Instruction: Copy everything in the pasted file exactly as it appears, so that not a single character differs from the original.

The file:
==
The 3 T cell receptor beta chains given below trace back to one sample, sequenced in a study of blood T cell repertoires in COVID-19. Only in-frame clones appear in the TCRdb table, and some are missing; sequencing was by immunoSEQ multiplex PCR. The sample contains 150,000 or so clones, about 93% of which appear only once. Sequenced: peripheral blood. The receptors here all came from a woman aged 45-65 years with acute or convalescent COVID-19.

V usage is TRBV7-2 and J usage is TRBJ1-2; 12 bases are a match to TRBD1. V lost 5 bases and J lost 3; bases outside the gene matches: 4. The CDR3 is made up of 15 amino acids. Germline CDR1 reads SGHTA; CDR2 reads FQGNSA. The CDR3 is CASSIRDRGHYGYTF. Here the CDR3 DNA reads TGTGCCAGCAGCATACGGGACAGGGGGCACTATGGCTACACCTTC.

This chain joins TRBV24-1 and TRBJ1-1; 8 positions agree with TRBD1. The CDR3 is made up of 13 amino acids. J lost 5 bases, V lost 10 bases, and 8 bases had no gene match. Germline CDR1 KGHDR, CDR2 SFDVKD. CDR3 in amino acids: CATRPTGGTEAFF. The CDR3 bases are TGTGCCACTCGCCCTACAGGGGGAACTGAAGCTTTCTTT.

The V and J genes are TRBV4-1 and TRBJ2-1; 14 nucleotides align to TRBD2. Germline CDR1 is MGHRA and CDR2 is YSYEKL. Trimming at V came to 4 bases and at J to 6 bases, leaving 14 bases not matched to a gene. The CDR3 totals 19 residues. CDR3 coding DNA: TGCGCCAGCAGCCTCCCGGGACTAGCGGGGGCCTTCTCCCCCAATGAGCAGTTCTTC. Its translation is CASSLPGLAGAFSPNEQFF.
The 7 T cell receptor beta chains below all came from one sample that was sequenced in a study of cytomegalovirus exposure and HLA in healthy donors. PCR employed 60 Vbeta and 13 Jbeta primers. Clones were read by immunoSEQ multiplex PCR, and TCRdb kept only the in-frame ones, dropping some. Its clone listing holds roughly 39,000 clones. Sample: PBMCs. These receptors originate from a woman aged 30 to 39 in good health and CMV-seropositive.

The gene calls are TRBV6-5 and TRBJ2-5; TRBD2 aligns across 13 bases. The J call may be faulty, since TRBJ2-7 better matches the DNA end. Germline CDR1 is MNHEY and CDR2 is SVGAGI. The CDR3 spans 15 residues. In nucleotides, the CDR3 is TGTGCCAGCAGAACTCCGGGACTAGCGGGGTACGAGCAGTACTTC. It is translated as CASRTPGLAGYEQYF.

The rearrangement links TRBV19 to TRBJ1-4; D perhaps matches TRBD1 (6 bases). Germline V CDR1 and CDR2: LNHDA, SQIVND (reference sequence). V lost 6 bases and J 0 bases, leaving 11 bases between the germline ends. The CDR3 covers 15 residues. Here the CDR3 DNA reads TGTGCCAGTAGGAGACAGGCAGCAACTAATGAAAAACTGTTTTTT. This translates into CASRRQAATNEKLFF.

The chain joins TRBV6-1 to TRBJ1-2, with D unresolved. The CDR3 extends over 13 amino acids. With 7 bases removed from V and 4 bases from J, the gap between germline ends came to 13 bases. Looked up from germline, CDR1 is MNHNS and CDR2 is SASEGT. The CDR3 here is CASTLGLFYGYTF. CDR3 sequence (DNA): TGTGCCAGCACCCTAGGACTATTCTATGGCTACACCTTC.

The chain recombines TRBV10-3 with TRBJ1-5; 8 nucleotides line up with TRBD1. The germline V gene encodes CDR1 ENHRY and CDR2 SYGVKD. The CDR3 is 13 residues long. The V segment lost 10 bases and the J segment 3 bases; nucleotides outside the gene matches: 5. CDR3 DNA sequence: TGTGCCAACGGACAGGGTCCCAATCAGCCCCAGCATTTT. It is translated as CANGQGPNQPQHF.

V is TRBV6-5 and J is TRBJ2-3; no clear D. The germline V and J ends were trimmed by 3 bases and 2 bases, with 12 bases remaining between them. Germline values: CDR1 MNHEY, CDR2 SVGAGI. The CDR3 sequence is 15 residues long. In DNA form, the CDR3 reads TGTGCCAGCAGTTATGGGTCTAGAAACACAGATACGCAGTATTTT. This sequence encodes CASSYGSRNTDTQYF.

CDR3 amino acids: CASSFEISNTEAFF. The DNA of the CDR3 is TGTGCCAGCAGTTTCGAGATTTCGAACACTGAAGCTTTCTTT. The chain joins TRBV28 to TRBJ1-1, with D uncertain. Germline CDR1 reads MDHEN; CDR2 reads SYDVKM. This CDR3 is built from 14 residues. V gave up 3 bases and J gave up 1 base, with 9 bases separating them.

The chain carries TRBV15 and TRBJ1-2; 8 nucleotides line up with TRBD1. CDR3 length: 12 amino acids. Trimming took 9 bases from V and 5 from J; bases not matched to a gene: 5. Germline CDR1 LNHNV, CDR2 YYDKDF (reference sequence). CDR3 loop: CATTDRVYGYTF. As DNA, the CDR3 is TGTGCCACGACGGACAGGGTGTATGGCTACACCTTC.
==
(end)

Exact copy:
The 3 T cell receptor beta chains given below trace back to one sample, sequenced in a study of blood T cell repertoires in COVID-19. Only in-frame clones appear in the TCRdb table, and some are missing; sequencing was by immunoSEQ multiplex PCR. The sample contains 150,000 or so clones, about 93% of which appear only once. Sequenced: peripheral blood. The receptors here all came from a woman aged 45-65 years with acute or convalescent COVID-19.

V usage is TRBV7-2 and J usage is TRBJ1-2; 12 bases are a match to TRBD1. V lost 5 bases and J lost 3; bases outside the gene matches: 4. The CDR3 is made up of 15 amino acids. Germline CDR1 reads SGHTA; CDR2 reads FQGNSA. The CDR3 is CASSIRDRGHYGYTF. Here the CDR3 DNA reads TGTGCCAGCAGCATACGGGACAGGGGGCACTATGGCTACACCTTC.

This chain joins TRBV24-1 and TRBJ1-1; 8 positions agree with TRBD1. The CDR3 is made up of 13 amino acids. J lost 5 bases, V lost 10 bases, and 8 bases had no gene match. Germline CDR1 KGHDR, CDR2 SFDVKD. CDR3 in amino acids: CATRPTGGTEAFF. The CDR3 bases are TGTGCCACTCGCCCTACAGGGGGAACTGAAGCTTTCTTT.

The V and J genes are TRBV4-1 and TRBJ2-1; 14 nucleotides align to TRBD2. Germline CDR1 is MGHRA and CDR2 is YSYEKL. Trimming at V came to 4 bases and at J to 6 bases, leaving 14 bases not matched to a gene. The CDR3 totals 19 residues. CDR3 coding DNA: TGCGCCAGCAGCCTCCCGGGACTAGCGGGGGCCTTCTCCCCCAATGAGCAGTTCTTC. Its translation is CASSLPGLAGAFSPNEQFF.
The 7 T cell receptor beta chains below all came from one sample that was sequenced in a study of cytomegalovirus exposure and HLA in healthy donors. PCR employed 60 Vbeta and 13 Jbeta primers. Clones were read by immunoSEQ multiplex PCR, and TCRdb kept only the in-frame ones, dropping some. Its clone listing holds roughly 39,000 clones. Sample: PBMCs. These receptors originate from a woman aged 30 to 39 in good health and CMV-seropositive.

The gene calls are TRBV6-5 and TRBJ2-5; TRBD2 aligns across 13 bases. The J call may be faulty, since TRBJ2-7 better matches the DNA end. Germline CDR1 is MNHEY and CDR2 is SVGAGI. The CDR3 spans 15 residues. In nucleotides, the CDR3 is TGTGCCAGCAGAACTCCGGGACTAGCGGGGTACGAGCAGTACTTC. It is translated as CASRTPGLAGYEQYF.

The rearrangement links TRBV19 to TRBJ1-4; D perhaps matches TRBD1 (6 bases). Germline V CDR1 and CDR2: LNHDA, SQIVND (reference sequence). V lost 6 bases and J 0 bases, leaving 11 bases between the germline ends. The CDR3 covers 15 residues. Here the CDR3 DNA reads TGTGCCAGTAGGAGACAGGCAGCAACTAATGAAAAACTGTTTTTT. This translates into CASRRQAATNEKLFF.

The chain joins TRBV6-1 to TRBJ1-2, with D unresolved. The CDR3 extends over 13 amino acids. With 7 bases removed from V and 4 bases from J, the gap between germline ends came to 13 bases. Looked up from germline, CDR1 is MNHNS and CDR2 is SASEGT. The CDR3 here is CASTLGLFYGYTF. CDR3 sequence (DNA): TGTGCCAGCACCCTAGGACTATTCTATGGCTACACCTTC.

The chain recombines TRBV10-3 with TRBJ1-5; 8 nucleotides line up with TRBD1. The germline V gene encodes CDR1 ENHRY and CDR2 SYGVKD. The CDR3 is 13 residues long. The V segment lost 10 bases and the J segment 3 bases; nucleotides outside the gene matches: 5. CDR3 DNA sequence: TGTGCCAACGGACAGGGTCCCAATCAGCCCCAGCATTTT. It is translated as CANGQGPNQPQHF.

V is TRBV6-5 and J is TRBJ2-3; no clear D. The germline V and J ends were trimmed by 3 bases and 2 bases, with 12 bases remaining between them. Germline values: CDR1 MNHEY, CDR2 SVGAGI. The CDR3 sequence is 15 residues long. In DNA form, the CDR3 reads TGTGCCAGCAGTTATGGGTCTAGAAACACAGATACGCAGTATTTT. This sequence encodes CASSYGSRNTDTQYF.

CDR3 amino acids: CASSFEISNTEAFF. The DNA of the CDR3 is TGTGCCAGCAGTTTCGAGATTTCGAACACTGAAGCTTTCTTT. The chain joins TRBV28 to TRBJ1-1, with D uncertain. Germline CDR1 reads MDHEN; CDR2 reads SYDVKM. This CDR3 is built from 14 residues. V gave up 3 bases and J gave up 1 base, with 9 bases separating them.

The chain carries TRBV15 and TRBJ1-2; 8 nucleotides line up with TRBD1. CDR3 length: 12 amino acids. Trimming took 9 bases from V and 5 from J; bases not matched to a gene: 5. Germline CDR1 LNHNV, CDR2 YYDKDF (reference sequence). CDR3 loop: CATTDRVYGYTF. As DNA, the CDR3 is TGTGCCACGACGGACAGGGTGTATGGCTACACCTTC.